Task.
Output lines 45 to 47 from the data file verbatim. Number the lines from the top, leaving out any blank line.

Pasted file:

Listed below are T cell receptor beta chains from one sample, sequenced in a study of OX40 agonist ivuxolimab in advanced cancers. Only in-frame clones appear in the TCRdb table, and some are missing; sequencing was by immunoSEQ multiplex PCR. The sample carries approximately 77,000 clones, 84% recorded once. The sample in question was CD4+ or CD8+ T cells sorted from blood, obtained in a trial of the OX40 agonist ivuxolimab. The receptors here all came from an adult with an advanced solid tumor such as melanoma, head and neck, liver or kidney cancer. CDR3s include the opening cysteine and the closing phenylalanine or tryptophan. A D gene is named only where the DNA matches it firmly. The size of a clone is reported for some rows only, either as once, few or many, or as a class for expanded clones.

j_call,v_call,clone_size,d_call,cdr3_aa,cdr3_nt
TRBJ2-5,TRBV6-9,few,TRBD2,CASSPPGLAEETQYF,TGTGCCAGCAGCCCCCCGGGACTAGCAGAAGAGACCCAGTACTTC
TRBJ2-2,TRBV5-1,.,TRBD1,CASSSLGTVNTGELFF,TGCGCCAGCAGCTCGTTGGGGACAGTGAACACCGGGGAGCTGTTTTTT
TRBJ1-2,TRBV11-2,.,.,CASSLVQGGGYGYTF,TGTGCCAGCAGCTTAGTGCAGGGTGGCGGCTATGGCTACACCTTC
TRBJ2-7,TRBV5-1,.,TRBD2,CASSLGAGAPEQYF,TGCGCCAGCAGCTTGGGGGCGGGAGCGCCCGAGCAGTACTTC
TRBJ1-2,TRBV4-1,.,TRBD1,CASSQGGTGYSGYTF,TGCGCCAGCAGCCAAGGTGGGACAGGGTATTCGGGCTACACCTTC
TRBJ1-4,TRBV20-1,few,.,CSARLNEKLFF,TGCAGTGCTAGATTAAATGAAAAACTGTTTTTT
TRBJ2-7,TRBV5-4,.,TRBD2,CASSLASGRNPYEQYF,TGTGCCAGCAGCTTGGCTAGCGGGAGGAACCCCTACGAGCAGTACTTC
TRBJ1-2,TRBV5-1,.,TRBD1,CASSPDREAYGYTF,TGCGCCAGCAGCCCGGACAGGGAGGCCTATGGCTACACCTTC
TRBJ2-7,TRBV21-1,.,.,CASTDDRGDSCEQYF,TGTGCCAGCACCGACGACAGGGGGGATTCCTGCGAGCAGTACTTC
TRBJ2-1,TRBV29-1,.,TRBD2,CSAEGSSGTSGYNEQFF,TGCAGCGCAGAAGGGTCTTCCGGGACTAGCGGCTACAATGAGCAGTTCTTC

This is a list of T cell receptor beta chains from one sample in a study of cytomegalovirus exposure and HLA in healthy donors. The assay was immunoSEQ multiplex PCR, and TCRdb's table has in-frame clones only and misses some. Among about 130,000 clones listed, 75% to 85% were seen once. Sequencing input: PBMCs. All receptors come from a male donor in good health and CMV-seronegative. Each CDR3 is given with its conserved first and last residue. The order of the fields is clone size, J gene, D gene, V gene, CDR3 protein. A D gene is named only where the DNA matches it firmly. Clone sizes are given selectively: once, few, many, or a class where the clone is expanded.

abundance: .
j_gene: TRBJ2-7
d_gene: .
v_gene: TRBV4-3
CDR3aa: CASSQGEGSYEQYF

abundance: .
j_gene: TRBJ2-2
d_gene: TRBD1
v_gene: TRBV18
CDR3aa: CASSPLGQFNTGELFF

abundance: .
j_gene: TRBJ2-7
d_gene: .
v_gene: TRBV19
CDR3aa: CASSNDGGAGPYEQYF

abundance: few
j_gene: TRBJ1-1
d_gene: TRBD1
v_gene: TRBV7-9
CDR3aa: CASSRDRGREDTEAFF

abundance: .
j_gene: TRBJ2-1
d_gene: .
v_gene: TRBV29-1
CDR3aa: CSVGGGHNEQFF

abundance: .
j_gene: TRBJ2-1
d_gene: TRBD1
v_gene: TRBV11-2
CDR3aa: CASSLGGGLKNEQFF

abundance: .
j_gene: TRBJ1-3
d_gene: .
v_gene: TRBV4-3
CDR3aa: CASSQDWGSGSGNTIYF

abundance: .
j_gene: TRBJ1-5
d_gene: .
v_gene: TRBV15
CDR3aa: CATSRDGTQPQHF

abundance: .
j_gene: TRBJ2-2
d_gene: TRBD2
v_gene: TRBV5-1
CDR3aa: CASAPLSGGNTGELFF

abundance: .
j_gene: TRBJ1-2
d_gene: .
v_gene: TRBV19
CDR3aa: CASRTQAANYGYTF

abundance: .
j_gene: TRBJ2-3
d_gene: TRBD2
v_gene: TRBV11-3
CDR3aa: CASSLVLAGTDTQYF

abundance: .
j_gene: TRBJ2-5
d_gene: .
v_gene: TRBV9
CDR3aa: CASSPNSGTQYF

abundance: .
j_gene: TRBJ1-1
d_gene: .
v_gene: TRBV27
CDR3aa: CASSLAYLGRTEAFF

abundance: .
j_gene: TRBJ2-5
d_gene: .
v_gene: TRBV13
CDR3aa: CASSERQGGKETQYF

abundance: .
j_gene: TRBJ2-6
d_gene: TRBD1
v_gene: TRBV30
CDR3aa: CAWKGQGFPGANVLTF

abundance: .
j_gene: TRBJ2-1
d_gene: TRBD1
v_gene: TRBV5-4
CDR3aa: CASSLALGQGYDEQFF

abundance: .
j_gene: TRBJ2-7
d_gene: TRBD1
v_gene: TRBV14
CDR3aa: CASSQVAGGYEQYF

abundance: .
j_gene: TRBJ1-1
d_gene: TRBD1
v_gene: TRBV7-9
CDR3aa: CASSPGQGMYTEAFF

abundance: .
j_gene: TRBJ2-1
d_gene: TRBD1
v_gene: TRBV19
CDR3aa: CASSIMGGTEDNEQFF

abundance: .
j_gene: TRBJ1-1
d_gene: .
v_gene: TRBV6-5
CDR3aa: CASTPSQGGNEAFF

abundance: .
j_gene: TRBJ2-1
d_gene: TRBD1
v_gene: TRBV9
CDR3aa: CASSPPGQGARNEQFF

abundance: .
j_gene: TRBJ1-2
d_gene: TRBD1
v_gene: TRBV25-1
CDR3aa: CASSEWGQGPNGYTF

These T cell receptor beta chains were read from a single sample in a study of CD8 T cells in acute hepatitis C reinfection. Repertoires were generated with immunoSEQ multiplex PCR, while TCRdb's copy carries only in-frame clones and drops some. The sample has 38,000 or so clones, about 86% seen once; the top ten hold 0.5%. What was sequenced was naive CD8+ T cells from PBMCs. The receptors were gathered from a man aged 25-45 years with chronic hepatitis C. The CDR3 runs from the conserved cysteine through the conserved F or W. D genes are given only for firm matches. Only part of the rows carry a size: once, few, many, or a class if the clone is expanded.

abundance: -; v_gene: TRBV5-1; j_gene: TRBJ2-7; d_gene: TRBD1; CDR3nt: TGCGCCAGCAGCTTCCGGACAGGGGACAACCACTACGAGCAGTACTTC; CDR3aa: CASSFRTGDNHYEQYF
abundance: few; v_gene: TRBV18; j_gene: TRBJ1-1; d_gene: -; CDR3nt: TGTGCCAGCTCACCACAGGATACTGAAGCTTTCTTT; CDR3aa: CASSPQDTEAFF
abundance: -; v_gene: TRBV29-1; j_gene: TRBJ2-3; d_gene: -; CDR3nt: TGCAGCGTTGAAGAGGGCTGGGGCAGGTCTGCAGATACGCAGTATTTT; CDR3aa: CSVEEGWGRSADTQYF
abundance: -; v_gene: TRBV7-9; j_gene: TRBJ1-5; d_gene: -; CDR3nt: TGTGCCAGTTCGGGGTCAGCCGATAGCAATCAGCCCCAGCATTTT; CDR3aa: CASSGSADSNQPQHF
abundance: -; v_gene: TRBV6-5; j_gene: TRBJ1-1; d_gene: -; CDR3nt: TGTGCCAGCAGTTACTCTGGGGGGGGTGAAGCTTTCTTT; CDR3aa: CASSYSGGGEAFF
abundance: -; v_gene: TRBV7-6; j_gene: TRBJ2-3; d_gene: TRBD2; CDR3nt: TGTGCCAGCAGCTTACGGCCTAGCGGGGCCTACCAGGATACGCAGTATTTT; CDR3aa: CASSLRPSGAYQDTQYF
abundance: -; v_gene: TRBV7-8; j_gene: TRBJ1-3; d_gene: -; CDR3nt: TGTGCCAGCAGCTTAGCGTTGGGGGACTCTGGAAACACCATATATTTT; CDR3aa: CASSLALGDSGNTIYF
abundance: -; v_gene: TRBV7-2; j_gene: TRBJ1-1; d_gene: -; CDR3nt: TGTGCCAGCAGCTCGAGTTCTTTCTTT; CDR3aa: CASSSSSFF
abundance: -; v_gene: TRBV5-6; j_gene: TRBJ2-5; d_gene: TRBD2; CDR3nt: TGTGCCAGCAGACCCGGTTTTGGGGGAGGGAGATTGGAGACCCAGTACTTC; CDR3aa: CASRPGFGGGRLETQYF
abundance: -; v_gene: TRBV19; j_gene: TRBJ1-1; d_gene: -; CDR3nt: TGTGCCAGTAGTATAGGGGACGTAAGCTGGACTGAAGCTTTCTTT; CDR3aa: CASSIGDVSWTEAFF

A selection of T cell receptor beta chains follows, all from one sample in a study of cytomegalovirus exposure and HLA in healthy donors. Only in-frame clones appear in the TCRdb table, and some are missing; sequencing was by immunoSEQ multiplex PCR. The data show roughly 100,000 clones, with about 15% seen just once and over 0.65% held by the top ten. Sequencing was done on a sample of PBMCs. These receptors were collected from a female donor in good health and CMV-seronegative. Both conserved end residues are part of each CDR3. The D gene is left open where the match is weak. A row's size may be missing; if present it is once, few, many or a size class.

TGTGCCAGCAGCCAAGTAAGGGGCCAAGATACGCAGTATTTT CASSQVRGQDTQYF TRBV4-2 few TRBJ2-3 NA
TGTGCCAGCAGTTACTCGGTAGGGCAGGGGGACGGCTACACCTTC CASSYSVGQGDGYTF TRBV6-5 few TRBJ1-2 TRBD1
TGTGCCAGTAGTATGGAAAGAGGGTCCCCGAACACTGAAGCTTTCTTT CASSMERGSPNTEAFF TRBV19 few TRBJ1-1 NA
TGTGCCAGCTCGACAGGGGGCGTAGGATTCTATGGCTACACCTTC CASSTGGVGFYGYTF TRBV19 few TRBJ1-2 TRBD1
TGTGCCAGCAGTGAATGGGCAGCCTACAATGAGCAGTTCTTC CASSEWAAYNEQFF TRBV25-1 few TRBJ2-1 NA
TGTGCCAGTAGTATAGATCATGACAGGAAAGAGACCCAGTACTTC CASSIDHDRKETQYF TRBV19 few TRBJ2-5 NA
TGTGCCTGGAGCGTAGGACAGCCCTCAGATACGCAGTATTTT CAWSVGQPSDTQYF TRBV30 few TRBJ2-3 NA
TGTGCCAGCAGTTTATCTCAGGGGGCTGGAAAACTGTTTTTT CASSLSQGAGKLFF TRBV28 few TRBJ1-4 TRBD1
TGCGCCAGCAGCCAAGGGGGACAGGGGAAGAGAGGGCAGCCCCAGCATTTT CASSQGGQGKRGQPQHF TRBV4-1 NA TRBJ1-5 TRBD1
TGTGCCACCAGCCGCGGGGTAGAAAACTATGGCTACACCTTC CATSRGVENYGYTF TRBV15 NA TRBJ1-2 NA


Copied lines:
j_gene: TRBJ1-3
d_gene: .
v_gene: TRBV4-3